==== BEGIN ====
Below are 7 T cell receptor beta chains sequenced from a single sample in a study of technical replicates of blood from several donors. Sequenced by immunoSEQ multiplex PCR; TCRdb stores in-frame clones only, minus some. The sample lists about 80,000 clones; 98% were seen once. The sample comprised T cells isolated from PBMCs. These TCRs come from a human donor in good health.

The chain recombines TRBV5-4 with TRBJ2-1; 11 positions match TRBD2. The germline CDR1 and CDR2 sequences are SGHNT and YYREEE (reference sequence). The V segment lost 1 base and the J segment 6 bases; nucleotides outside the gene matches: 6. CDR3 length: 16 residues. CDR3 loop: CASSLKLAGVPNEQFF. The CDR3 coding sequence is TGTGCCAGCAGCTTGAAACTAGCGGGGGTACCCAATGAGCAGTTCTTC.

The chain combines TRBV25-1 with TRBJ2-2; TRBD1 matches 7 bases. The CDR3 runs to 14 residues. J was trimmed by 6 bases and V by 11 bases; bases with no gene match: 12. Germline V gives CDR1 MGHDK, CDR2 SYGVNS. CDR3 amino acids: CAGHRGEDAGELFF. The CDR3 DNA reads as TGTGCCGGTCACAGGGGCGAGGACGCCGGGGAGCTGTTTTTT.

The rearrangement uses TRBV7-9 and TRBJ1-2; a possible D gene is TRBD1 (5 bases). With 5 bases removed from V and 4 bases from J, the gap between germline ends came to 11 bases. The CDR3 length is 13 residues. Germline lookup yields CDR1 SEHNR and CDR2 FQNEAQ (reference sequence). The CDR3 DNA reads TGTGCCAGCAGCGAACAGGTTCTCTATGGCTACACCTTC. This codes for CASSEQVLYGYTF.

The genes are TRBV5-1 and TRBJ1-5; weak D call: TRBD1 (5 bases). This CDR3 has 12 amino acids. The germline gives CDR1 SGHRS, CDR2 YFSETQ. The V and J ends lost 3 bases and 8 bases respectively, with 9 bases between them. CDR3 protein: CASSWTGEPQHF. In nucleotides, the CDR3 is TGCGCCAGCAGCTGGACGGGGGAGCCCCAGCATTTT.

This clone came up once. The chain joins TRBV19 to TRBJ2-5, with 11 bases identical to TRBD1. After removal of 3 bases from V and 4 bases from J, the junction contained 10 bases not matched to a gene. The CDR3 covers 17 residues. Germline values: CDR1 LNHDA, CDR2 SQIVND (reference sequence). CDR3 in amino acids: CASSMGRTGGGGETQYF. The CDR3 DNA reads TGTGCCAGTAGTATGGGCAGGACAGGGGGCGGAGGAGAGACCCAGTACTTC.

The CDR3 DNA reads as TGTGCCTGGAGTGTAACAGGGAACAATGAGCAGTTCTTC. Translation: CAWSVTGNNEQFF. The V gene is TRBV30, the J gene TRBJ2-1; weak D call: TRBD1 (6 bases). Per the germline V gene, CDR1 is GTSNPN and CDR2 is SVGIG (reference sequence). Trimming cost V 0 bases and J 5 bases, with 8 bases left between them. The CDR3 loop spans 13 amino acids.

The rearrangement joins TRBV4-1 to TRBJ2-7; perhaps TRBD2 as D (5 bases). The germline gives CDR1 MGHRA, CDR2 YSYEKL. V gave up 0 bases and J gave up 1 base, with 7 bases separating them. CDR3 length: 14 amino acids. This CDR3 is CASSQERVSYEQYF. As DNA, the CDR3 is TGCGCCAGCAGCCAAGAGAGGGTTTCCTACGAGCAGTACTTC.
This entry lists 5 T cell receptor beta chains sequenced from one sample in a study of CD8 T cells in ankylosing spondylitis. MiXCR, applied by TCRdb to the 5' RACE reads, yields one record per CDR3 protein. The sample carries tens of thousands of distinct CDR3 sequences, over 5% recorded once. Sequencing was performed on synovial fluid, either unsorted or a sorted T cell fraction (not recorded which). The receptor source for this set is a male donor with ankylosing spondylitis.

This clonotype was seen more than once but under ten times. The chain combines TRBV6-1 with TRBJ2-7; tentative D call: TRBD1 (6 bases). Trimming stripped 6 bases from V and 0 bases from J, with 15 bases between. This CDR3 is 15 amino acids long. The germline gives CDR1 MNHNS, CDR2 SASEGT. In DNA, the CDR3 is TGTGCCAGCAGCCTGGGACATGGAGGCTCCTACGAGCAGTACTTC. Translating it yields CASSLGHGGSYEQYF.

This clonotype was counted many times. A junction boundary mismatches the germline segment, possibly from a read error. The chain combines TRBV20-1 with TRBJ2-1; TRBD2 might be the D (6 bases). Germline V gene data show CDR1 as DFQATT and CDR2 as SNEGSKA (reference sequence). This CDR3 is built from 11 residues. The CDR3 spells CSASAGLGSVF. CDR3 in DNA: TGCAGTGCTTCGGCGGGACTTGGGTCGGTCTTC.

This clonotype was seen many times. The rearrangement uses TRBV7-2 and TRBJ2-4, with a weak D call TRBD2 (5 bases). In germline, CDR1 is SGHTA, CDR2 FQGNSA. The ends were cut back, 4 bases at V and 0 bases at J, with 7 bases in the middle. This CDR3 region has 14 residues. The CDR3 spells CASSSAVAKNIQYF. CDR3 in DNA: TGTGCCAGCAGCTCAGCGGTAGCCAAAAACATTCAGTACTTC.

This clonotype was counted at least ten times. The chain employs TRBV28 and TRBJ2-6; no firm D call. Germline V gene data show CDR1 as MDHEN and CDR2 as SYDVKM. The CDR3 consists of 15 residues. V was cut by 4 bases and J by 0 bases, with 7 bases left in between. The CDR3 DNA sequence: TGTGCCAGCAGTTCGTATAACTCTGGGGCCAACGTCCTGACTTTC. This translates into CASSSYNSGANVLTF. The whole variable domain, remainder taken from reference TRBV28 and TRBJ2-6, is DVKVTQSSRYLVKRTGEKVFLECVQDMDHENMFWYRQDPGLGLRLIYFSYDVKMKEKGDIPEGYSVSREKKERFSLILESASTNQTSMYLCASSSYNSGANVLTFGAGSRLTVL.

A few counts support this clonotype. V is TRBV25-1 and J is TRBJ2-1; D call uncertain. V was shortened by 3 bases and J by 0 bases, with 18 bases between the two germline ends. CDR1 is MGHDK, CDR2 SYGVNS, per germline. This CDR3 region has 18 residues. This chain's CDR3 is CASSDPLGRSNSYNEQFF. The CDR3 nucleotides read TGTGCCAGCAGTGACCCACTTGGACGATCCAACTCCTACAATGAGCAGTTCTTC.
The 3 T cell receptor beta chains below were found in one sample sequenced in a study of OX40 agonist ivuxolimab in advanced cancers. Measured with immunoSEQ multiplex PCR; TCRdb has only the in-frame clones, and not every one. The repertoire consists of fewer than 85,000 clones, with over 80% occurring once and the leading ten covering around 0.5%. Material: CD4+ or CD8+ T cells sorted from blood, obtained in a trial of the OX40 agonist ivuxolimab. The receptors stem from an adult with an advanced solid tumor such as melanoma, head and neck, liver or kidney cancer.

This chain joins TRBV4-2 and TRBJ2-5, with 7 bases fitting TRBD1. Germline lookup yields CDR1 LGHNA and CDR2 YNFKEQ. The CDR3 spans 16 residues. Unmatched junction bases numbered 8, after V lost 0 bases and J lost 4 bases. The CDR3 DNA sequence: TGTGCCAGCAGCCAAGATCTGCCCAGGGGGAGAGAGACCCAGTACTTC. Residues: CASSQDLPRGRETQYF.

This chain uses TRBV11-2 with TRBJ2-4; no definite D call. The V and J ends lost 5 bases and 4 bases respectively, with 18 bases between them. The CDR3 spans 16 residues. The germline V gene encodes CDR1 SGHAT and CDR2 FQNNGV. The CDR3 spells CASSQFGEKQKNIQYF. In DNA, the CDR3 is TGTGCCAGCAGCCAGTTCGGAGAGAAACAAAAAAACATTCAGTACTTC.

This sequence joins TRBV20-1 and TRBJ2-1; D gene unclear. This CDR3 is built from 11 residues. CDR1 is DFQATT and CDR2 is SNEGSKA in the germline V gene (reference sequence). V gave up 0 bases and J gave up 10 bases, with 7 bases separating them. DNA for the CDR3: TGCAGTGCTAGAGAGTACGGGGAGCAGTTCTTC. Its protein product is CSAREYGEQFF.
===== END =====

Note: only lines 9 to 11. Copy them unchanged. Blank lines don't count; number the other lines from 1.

This entry lists 5 T cell receptor beta chains sequenced from one sample in a study of CD8 T cells in ankylosing spondylitis. MiXCR, applied by TCRdb to the 5' RACE reads, yields one record per CDR3 protein. The sample carries tens of thousands of distinct CDR3 sequences, over 5% recorded once. Sequencing was performed on synovial fluid, either unsorted or a sorted T cell fraction (not recorded which). The receptor source for this set is a male donor with ankylosing spondylitis.

This clonotype was seen more than once but under ten times. The chain combines TRBV6-1 with TRBJ2-7; tentative D call: TRBD1 (6 bases). Trimming stripped 6 bases from V and 0 bases from J, with 15 bases between. This CDR3 is 15 amino acids long. The germline gives CDR1 MNHNS, CDR2 SASEGT. In DNA, the CDR3 is TGTGCCAGCAGCCTGGGACATGGAGGCTCCTACGAGCAGTACTTC. Translating it yields CASSLGHGGSYEQYF.

This clonotype was counted many times. A junction boundary mismatches the germline segment, possibly from a read error. The chain combines TRBV20-1 with TRBJ2-1; TRBD2 might be the D (6 bases). Germline V gene data show CDR1 as DFQATT and CDR2 as SNEGSKA (reference sequence). This CDR3 is built from 11 residues. The CDR3 spells CSASAGLGSVF. CDR3 in DNA: TGCAGTGCTTCGGCGGGACTTGGGTCGGTCTTC.